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Universal Tre (uTre) recombinase specifically targets the majority of HIV-1 isolates

Janet Karpinski, Jan Chemnitz, Ilona Hauber, Josephine Abi-Ghanem, Maciej Paszkowski-Rogacz, Vineeth Surendranath, Debojyoti Chakrabort, Karl Hackmann, Evelin Schröck, María Teresa Pisabarro, Joachim Hauber, Frank Buchholz


Current drugs against HIV can suppress the progression to AIDS but cannot clear the patient from the virus. Because of potential side effects of these drugs and the possible development of drug resistance, finding a cure for HIV infection remains a high priority of HIV/AIDS research. We recently generated a recombinase (termed Tre) tailored to efficiently eradicate the provirus from the host genome of HIV-1 infected cells by specifically targeting a sequence that is present in the long terminal repeats (LTRs) of the viral DNA [1]. In vivo analyses in HIV-infected humanized mice demonstrated highly significant antiviral effects of Tre recombinase [2]. However, the fact that Tre recognizes a particular HIV-1 subtype A strain may limit its broad therapeutic application. To advance our Tre-based strategy towards a universally efficient cure, we have engineered a new, universal recombinase (uTre) applicable to the majority of HIV-1 infections by the various virus strains and subtypes. We employed the search tool SeLOX [3] in order to find a well-conserved HIV-1 proviral sequence that could serve as target site for a universal Tre from sequences compiled in the Los Alamos HIV Sequence Database. We selected a candidate (termed loxLTRu) with a mean conservation rate of 94% throughout the major HIV-1 subtype groups A, B and C. We applied loxLTRu as substrate in our established substrate-linked protein evolution (SLiPE) process [4] and evolved the uTre recombinase in 142 evolution cycles. Highly specific enzymatic activity on loxLTRu is demonstrated for uTre in both Escherichia coli and human cells. Naturally occurring viral variants with single mutations within the loxLTRu sequence are also shown to be efficiently targeted by uTre, further increasing the range of applicability of the recombinase. Potential off-target sites in the human genome are not recombined by uTre. Furthermore, uTre expression in primary human T cells shows no obvious Tre-related cytopathic or genotoxic effects. Finally, uTre expressing mice show no undesired phenotypes during their normal lifespan. We have developed a broad-range HIV-1 LTR specific recombinase that has the potential to be effective against the vast majority of HIV-1 strains and to cure HIV-1 infected cells from the infection. These results strongly encouraged us in our confidence that a Tre recombinase-mediated HIV eradication strategy may become a valuable component of a future therapy for HIV-infected patients.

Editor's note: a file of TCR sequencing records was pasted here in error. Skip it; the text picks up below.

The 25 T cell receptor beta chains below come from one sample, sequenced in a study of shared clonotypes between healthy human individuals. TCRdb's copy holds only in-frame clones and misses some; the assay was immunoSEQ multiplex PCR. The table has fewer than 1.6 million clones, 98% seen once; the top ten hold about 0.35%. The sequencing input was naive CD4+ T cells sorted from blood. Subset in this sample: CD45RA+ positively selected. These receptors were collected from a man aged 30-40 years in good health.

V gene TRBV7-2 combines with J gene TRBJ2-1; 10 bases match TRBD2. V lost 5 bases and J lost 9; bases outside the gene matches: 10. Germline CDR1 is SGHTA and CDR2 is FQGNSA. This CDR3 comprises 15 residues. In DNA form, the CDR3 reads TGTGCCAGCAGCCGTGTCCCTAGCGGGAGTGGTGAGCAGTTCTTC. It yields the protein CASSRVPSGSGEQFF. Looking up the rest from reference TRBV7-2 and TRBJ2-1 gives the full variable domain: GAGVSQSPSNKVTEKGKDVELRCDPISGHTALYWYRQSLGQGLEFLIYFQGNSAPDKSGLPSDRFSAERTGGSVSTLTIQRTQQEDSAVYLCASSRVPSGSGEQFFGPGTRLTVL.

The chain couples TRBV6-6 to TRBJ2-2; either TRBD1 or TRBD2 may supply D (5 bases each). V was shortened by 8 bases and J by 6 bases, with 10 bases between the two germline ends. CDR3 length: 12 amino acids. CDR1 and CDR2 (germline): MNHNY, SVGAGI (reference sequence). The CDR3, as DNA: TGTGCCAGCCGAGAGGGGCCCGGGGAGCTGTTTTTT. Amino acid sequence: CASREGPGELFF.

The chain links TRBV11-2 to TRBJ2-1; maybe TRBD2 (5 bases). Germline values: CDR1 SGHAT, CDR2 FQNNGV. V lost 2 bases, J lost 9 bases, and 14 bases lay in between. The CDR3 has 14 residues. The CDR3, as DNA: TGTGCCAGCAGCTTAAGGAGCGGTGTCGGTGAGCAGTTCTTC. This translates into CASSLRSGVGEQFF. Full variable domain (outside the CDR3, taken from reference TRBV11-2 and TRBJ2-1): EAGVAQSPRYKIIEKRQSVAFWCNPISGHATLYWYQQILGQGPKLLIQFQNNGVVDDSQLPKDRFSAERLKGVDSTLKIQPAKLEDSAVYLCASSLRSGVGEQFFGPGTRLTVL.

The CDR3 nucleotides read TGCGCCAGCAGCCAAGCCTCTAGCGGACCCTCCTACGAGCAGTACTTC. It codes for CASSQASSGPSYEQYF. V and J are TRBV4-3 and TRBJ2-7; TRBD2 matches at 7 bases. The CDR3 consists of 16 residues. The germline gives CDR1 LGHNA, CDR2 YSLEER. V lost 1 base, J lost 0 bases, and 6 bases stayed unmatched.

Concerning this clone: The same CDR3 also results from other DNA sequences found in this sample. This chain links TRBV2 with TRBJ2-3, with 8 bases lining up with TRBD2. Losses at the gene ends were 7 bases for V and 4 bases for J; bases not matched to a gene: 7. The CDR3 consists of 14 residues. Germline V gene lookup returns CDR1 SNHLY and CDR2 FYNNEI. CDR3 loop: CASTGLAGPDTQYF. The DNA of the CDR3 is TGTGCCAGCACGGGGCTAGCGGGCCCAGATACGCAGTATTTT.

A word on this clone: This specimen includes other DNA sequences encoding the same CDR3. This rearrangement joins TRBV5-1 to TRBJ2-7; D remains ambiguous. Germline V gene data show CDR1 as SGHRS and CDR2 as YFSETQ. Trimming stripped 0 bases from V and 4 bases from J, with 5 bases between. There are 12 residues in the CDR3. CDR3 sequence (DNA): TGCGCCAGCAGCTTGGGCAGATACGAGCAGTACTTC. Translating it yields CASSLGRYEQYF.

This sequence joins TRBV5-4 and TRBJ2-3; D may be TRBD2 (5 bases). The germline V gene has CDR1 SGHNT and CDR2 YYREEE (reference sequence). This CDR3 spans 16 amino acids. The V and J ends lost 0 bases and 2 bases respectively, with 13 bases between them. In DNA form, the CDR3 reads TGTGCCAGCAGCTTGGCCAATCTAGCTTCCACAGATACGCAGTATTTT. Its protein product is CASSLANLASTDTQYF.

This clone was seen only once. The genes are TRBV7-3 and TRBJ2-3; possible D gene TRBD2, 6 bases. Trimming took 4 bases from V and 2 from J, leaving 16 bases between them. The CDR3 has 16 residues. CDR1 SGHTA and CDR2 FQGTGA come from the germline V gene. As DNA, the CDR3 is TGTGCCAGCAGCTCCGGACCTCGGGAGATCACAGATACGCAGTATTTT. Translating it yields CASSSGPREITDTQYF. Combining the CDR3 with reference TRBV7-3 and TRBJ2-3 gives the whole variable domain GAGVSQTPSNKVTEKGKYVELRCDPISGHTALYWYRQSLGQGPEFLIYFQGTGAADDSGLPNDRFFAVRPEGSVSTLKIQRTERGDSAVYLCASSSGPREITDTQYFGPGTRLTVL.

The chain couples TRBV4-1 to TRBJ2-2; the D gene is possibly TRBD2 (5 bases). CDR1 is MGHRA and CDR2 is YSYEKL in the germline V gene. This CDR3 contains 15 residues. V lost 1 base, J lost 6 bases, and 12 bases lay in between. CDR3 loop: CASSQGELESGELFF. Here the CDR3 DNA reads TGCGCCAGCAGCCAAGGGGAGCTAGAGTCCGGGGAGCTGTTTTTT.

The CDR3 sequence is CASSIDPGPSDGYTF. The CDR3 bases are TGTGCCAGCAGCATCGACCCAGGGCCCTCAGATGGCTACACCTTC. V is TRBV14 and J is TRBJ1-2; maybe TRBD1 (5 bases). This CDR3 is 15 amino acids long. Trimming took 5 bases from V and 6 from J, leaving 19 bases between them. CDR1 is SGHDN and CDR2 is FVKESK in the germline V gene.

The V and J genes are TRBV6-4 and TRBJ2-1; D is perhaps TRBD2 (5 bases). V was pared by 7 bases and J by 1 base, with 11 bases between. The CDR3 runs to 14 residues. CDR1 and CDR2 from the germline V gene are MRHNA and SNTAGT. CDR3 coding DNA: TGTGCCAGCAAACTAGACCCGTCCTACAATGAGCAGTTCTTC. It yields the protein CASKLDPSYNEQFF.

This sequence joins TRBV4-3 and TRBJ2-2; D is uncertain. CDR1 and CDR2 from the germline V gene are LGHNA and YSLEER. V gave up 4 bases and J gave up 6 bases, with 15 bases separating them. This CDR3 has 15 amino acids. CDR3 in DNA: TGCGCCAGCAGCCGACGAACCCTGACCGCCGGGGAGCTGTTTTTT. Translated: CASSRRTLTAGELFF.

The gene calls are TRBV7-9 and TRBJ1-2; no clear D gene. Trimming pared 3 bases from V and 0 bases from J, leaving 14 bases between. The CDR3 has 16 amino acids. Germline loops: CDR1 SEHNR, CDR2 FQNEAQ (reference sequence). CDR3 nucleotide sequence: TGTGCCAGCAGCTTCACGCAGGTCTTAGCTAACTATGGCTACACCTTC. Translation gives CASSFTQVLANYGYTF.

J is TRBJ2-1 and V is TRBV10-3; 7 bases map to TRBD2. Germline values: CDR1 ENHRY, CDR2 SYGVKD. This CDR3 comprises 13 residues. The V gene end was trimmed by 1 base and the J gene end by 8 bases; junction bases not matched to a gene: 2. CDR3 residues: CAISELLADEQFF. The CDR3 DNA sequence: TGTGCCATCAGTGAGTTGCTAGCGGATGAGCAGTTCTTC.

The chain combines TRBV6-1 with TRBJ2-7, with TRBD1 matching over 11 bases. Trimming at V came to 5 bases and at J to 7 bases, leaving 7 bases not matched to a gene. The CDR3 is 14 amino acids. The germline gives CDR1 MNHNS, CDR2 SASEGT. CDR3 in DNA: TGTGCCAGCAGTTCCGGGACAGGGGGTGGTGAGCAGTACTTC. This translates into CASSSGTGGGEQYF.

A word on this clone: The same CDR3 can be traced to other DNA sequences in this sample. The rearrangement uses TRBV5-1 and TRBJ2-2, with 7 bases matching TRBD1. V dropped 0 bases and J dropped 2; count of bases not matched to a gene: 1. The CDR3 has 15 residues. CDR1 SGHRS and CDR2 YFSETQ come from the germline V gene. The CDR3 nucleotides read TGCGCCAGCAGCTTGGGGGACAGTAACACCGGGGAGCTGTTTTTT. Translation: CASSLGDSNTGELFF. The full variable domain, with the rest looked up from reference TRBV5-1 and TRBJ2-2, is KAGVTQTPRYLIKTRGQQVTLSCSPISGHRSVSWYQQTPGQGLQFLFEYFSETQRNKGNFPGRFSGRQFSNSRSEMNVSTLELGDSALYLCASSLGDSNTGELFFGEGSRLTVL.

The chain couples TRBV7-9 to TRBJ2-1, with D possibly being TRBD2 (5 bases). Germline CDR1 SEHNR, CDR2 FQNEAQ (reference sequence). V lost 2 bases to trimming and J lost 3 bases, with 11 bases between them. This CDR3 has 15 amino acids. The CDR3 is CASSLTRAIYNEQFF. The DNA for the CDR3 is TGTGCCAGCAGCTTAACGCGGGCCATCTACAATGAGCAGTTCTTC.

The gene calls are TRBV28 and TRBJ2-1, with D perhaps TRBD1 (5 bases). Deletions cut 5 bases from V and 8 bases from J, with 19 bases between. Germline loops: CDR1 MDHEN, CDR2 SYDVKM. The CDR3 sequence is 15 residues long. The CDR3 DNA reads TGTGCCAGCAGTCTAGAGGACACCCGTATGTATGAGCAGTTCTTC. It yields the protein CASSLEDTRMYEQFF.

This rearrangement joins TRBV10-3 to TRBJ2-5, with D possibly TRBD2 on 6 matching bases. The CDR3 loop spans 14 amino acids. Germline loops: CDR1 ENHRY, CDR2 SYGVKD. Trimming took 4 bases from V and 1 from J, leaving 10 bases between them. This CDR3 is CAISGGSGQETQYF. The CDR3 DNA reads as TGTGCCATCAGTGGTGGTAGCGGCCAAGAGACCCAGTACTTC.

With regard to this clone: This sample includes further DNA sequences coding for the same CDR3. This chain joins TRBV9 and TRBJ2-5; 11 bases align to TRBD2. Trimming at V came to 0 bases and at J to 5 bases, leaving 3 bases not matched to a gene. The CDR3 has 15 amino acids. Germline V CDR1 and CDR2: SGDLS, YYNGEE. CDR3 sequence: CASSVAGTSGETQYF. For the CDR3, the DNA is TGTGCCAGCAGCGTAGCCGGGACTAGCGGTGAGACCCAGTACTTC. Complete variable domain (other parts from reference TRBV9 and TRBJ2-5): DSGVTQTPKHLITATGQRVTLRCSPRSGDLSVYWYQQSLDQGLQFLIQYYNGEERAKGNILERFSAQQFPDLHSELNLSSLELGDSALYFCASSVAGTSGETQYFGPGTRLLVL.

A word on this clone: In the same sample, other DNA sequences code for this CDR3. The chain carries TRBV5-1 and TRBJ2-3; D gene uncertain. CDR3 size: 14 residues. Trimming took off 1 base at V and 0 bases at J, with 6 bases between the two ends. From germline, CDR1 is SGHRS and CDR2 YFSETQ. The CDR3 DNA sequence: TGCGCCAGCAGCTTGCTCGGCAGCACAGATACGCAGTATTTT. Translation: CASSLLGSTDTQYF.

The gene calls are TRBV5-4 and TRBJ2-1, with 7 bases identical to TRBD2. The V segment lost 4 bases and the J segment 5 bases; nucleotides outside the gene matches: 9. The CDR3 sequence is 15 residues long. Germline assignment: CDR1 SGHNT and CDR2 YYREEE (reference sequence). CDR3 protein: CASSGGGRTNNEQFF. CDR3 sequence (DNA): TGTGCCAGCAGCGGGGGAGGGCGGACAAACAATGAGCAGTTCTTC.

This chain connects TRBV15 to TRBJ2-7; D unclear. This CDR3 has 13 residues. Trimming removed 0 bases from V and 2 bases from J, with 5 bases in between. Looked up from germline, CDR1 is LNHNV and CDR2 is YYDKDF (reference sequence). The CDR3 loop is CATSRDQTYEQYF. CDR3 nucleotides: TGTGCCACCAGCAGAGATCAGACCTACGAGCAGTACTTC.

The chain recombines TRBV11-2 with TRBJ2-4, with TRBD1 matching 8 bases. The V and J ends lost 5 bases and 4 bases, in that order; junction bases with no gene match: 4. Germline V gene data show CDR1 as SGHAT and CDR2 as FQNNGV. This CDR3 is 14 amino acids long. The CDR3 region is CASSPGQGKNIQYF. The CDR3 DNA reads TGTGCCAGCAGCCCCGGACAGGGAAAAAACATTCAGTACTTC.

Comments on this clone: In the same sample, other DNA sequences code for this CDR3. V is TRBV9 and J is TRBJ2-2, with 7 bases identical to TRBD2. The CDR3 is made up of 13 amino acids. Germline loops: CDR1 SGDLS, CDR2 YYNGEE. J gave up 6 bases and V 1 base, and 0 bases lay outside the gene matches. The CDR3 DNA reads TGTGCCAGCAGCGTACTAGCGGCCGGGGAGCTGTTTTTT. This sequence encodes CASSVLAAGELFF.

(Published: 2 November 2014)

Citation: Karpinski J et al. Journal of the International AIDS Society 2014, 17(Suppl 3):19706 |

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Journal of the International AIDS Society | eISSN 1758-2652 | Editors-in-Chief: Susan Kippax and Kenneth Mayer

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